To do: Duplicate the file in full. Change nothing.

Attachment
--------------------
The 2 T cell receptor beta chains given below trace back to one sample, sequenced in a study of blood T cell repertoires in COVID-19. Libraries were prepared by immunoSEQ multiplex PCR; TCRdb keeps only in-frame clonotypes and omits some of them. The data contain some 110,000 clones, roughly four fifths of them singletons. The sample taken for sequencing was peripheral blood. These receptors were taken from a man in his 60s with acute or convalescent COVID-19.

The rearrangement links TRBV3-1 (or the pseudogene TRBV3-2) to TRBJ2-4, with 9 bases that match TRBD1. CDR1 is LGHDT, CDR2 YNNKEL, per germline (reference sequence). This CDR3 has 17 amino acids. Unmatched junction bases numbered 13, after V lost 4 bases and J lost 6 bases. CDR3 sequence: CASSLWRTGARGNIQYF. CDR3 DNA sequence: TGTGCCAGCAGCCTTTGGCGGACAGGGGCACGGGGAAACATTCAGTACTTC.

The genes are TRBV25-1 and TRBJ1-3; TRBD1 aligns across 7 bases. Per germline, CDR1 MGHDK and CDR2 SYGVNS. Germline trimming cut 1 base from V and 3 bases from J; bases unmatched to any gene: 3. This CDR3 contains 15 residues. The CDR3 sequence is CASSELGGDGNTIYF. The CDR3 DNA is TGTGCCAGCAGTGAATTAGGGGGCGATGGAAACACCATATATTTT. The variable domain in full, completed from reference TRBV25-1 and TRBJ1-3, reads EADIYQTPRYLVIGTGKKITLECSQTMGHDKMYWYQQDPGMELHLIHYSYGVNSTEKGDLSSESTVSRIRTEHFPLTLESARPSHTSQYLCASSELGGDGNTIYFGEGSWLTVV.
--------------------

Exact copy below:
The 2 T cell receptor beta chains given below trace back to one sample, sequenced in a study of blood T cell repertoires in COVID-19. Libraries were prepared by immunoSEQ multiplex PCR; TCRdb keeps only in-frame clonotypes and omits some of them. The data contain some 110,000 clones, roughly four fifths of them singletons. The sample taken for sequencing was peripheral blood. These receptors were taken from a man in his 60s with acute or convalescent COVID-19.

The rearrangement links TRBV3-1 (or the pseudogene TRBV3-2) to TRBJ2-4, with 9 bases that match TRBD1. CDR1 is LGHDT, CDR2 YNNKEL, per germline (reference sequence). This CDR3 has 17 amino acids. Unmatched junction bases numbered 13, after V lost 4 bases and J lost 6 bases. CDR3 sequence: CASSLWRTGARGNIQYF. CDR3 DNA sequence: TGTGCCAGCAGCCTTTGGCGGACAGGGGCACGGGGAAACATTCAGTACTTC.

The genes are TRBV25-1 and TRBJ1-3; TRBD1 aligns across 7 bases. Per germline, CDR1 MGHDK and CDR2 SYGVNS. Germline trimming cut 1 base from V and 3 bases from J; bases unmatched to any gene: 3. This CDR3 contains 15 residues. The CDR3 sequence is CASSELGGDGNTIYF. The CDR3 DNA is TGTGCCAGCAGTGAATTAGGGGGCGATGGAAACACCATATATTTT. The variable domain in full, completed from reference TRBV25-1 and TRBJ1-3, reads EADIYQTPRYLVIGTGKKITLECSQTMGHDKMYWYQQDPGMELHLIHYSYGVNSTEKGDLSSESTVSRIRTEHFPLTLESARPSHTSQYLCASSELGGDGNTIYFGEGSWLTVV.